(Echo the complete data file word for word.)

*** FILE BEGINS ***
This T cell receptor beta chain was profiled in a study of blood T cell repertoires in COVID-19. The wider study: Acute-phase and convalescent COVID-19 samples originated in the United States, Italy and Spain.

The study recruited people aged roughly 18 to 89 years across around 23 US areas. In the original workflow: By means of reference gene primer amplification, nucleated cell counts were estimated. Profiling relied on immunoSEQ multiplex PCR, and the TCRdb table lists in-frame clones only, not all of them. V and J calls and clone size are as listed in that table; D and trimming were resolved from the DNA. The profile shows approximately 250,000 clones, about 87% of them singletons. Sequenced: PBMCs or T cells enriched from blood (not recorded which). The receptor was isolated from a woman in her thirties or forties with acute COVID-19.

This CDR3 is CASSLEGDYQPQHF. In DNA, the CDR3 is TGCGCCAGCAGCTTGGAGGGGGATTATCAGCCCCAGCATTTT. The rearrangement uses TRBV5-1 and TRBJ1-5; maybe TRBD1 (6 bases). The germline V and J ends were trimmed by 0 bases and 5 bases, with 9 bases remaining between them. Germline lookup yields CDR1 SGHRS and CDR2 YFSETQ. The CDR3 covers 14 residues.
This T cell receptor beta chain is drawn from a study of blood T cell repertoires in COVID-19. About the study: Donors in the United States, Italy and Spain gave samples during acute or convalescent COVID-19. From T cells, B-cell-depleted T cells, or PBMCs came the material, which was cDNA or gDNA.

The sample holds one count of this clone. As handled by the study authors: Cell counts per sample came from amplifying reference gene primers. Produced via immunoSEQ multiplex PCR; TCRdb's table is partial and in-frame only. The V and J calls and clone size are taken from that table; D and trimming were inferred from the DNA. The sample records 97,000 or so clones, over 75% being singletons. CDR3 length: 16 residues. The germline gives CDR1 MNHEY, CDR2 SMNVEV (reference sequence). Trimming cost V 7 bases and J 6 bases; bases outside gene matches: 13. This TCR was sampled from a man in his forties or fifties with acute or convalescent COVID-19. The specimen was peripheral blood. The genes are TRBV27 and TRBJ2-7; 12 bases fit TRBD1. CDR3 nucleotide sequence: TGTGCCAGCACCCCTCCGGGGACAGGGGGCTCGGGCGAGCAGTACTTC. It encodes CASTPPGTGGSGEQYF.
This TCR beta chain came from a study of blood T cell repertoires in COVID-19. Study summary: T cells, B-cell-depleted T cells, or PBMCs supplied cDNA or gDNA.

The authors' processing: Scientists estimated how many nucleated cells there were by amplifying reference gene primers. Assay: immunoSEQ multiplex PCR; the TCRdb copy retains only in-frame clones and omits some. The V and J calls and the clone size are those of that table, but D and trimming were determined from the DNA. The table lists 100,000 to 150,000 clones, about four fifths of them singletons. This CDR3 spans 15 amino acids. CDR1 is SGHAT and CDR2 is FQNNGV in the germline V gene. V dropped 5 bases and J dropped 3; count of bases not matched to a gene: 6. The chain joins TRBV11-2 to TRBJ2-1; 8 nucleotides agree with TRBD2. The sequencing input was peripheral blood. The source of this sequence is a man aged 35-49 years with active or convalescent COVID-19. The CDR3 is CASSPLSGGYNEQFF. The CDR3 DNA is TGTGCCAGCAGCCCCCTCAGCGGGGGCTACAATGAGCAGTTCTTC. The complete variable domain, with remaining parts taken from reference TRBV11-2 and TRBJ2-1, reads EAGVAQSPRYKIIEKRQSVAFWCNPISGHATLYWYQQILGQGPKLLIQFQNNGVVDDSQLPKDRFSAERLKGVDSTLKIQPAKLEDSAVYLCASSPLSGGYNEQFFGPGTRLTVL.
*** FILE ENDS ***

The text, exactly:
This T cell receptor beta chain was profiled in a study of blood T cell repertoires in COVID-19. The wider study: Acute-phase and convalescent COVID-19 samples originated in the United States, Italy and Spain.

The study recruited people aged roughly 18 to 89 years across around 23 US areas. In the original workflow: By means of reference gene primer amplification, nucleated cell counts were estimated. Profiling relied on immunoSEQ multiplex PCR, and the TCRdb table lists in-frame clones only, not all of them. V and J calls and clone size are as listed in that table; D and trimming were resolved from the DNA. The profile shows approximately 250,000 clones, about 87% of them singletons. Sequenced: PBMCs or T cells enriched from blood (not recorded which). The receptor was isolated from a woman in her thirties or forties with acute COVID-19.

This CDR3 is CASSLEGDYQPQHF. In DNA, the CDR3 is TGCGCCAGCAGCTTGGAGGGGGATTATCAGCCCCAGCATTTT. The rearrangement uses TRBV5-1 and TRBJ1-5; maybe TRBD1 (6 bases). The germline V and J ends were trimmed by 0 bases and 5 bases, with 9 bases remaining between them. Germline lookup yields CDR1 SGHRS and CDR2 YFSETQ. The CDR3 covers 14 residues.
This T cell receptor beta chain is drawn from a study of blood T cell repertoires in COVID-19. About the study: Donors in the United States, Italy and Spain gave samples during acute or convalescent COVID-19. From T cells, B-cell-depleted T cells, or PBMCs came the material, which was cDNA or gDNA.

The sample holds one count of this clone. As handled by the study authors: Cell counts per sample came from amplifying reference gene primers. Produced via immunoSEQ multiplex PCR; TCRdb's table is partial and in-frame only. The V and J calls and clone size are taken from that table; D and trimming were inferred from the DNA. The sample records 97,000 or so clones, over 75% being singletons. CDR3 length: 16 residues. The germline gives CDR1 MNHEY, CDR2 SMNVEV (reference sequence). Trimming cost V 7 bases and J 6 bases; bases outside gene matches: 13. This TCR was sampled from a man in his forties or fifties with acute or convalescent COVID-19. The specimen was peripheral blood. The genes are TRBV27 and TRBJ2-7; 12 bases fit TRBD1. CDR3 nucleotide sequence: TGTGCCAGCACCCCTCCGGGGACAGGGGGCTCGGGCGAGCAGTACTTC. It encodes CASTPPGTGGSGEQYF.
This TCR beta chain came from a study of blood T cell repertoires in COVID-19. Study summary: T cells, B-cell-depleted T cells, or PBMCs supplied cDNA or gDNA.

The authors' processing: Scientists estimated how many nucleated cells there were by amplifying reference gene primers. Assay: immunoSEQ multiplex PCR; the TCRdb copy retains only in-frame clones and omits some. The V and J calls and the clone size are those of that table, but D and trimming were determined from the DNA. The table lists 100,000 to 150,000 clones, about four fifths of them singletons. This CDR3 spans 15 amino acids. CDR1 is SGHAT and CDR2 is FQNNGV in the germline V gene. V dropped 5 bases and J dropped 3; count of bases not matched to a gene: 6. The chain joins TRBV11-2 to TRBJ2-1; 8 nucleotides agree with TRBD2. The sequencing input was peripheral blood. The source of this sequence is a man aged 35-49 years with active or convalescent COVID-19. The CDR3 is CASSPLSGGYNEQFF. The CDR3 DNA is TGTGCCAGCAGCCCCCTCAGCGGGGGCTACAATGAGCAGTTCTTC. The complete variable domain, with remaining parts taken from reference TRBV11-2 and TRBJ2-1, reads EAGVAQSPRYKIIEKRQSVAFWCNPISGHATLYWYQQILGQGPKLLIQFQNNGVVDDSQLPKDRFSAERLKGVDSTLKIQPAKLEDSAVYLCASSPLSGGYNEQFFGPGTRLTVL.